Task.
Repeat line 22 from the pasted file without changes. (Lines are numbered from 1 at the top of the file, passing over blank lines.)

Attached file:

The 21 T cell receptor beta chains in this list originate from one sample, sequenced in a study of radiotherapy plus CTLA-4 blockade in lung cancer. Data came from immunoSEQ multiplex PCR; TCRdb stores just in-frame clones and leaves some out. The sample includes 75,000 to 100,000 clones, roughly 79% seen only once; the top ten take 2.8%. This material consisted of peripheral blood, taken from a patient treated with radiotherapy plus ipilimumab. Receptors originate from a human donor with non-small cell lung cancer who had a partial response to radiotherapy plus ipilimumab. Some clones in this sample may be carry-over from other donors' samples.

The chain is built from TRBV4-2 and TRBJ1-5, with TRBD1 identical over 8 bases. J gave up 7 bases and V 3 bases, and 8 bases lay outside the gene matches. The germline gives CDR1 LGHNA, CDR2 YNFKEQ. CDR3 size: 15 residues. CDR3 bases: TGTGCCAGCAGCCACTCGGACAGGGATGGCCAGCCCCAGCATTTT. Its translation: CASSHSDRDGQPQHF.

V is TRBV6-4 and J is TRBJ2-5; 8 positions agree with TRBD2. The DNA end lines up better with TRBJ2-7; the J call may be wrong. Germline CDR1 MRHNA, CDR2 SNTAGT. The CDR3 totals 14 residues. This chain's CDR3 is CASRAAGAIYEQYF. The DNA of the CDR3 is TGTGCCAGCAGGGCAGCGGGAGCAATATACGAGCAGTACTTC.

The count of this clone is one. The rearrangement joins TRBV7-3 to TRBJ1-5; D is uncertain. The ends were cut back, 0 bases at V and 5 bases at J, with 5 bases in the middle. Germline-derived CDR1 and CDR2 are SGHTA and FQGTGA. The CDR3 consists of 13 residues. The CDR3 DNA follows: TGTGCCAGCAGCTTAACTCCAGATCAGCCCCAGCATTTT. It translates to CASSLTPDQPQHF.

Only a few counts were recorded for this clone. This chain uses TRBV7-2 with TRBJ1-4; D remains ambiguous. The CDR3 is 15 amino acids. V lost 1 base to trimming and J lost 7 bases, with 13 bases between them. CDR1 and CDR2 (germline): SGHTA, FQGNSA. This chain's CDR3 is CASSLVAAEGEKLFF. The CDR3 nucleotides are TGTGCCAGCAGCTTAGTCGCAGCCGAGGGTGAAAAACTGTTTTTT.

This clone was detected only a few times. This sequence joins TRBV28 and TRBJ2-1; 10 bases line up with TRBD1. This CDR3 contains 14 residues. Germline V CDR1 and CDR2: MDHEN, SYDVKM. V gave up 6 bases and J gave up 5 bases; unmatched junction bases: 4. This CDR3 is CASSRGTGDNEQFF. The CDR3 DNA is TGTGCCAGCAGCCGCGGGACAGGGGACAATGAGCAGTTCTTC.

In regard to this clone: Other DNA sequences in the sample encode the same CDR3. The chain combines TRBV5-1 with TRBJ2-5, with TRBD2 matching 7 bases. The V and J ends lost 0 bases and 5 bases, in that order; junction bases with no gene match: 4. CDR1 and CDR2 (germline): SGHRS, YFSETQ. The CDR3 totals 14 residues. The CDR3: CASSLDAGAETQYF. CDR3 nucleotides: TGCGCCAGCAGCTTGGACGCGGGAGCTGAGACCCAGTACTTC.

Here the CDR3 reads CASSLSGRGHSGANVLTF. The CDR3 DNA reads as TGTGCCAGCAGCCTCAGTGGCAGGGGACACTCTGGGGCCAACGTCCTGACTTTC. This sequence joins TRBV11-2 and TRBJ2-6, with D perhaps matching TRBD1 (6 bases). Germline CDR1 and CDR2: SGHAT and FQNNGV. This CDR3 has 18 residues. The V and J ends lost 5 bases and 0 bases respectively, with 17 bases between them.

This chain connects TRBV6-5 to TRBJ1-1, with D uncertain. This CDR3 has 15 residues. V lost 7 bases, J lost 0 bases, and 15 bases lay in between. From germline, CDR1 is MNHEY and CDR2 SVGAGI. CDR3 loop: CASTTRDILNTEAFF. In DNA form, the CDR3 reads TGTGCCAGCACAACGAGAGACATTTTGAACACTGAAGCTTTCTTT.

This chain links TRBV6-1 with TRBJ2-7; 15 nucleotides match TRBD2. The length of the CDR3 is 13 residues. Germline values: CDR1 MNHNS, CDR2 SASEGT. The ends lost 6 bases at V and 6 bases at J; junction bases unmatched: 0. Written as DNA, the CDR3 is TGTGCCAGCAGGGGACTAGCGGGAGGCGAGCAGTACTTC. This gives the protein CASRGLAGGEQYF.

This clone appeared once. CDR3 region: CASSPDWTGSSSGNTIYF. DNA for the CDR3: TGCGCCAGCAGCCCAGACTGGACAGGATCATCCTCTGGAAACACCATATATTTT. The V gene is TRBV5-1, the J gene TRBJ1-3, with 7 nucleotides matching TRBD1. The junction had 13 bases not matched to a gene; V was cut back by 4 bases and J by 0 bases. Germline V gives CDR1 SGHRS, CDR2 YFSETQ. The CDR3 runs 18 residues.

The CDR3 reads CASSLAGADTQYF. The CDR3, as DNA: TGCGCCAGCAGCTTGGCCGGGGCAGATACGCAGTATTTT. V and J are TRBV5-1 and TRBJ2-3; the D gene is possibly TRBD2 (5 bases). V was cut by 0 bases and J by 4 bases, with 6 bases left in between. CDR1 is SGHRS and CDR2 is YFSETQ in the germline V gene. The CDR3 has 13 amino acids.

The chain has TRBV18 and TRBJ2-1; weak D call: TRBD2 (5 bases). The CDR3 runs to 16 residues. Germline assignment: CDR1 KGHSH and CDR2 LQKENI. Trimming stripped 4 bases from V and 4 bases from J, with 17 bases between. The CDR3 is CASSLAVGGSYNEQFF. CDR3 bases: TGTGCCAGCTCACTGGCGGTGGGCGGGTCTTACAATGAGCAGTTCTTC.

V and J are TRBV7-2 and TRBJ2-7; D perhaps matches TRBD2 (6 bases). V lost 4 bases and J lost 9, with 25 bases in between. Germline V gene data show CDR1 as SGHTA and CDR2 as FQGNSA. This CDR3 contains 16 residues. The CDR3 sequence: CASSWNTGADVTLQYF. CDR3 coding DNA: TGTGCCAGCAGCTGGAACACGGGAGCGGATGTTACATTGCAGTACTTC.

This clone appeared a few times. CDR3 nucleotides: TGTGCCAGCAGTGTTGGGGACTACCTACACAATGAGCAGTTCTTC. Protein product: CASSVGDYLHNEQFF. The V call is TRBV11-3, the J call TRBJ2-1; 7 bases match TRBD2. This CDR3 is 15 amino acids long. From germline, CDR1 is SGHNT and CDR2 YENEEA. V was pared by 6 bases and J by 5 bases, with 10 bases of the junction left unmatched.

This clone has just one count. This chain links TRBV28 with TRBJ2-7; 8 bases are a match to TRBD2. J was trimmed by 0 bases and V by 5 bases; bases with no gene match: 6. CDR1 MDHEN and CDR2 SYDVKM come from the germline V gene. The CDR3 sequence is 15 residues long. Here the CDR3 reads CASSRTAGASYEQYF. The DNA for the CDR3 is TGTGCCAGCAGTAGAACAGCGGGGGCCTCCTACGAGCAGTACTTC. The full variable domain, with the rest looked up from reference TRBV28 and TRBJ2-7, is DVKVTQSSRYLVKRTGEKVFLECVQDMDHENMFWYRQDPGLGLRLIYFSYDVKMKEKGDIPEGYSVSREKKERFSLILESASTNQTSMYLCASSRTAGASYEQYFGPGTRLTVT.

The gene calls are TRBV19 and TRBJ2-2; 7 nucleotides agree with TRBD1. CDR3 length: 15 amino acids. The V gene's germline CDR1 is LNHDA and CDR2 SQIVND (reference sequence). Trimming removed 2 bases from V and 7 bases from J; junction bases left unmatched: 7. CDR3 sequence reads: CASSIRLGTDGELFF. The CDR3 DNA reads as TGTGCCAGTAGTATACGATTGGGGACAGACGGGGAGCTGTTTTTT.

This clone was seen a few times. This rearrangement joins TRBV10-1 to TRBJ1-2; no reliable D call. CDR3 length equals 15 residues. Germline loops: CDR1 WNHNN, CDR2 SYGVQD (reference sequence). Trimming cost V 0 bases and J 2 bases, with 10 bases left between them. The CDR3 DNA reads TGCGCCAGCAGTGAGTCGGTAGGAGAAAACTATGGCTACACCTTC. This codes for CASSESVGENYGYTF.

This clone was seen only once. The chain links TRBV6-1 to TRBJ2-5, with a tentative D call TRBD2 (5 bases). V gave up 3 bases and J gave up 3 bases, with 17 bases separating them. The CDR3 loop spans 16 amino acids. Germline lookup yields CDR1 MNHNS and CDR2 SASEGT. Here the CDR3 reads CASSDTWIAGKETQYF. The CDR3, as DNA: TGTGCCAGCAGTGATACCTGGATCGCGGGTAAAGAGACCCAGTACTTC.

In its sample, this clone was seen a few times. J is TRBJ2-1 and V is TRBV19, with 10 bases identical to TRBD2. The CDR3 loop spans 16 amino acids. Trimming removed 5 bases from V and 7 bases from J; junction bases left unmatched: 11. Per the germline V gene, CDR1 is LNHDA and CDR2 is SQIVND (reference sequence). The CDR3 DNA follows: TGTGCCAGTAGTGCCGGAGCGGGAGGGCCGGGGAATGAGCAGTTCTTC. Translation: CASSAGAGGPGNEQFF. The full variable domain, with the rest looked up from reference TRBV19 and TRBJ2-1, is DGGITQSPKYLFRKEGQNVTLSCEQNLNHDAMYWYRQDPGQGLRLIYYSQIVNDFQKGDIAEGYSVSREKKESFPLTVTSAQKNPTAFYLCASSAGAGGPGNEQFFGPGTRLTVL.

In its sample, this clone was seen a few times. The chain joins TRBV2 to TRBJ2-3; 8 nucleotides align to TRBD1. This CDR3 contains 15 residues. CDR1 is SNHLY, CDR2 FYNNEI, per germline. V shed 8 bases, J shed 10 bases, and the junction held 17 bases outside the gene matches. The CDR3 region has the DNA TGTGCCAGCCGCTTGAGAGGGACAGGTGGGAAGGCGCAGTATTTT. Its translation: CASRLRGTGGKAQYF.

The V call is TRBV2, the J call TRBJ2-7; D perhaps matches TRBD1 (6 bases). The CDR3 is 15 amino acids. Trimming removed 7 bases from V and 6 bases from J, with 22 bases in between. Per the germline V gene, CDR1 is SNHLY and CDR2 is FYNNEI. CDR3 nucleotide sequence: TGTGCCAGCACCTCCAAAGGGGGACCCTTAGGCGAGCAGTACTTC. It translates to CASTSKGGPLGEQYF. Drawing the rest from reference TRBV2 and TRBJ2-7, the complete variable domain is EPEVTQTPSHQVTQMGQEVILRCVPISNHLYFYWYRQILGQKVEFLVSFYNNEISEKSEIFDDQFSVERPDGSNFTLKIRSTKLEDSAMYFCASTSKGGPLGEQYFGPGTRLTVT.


The V call is TRBV2, the J call TRBJ2-7; D perhaps matches TRBD1 (6 bases). The CDR3 is 15 amino acids. Trimming removed 7 bases from V and 6 bases from J, with 22 bases in between. Per the germline V gene, CDR1 is SNHLY and CDR2 is FYNNEI. CDR3 nucleotide sequence: TGTGCCAGCACCTCCAAAGGGGGACCCTTAGGCGAGCAGTACTTC. It translates to CASTSKGGPLGEQYF. Drawing the rest from reference TRBV2 and TRBJ2-7, the complete variable domain is EPEVTQTPSHQVTQMGQEVILRCVPISNHLYFYWYRQILGQKVEFLVSFYNNEISEKSEIFDDQFSVERPDGSNFTLKIRSTKLEDSAMYFCASTSKGGPLGEQYFGPGTRLTVT.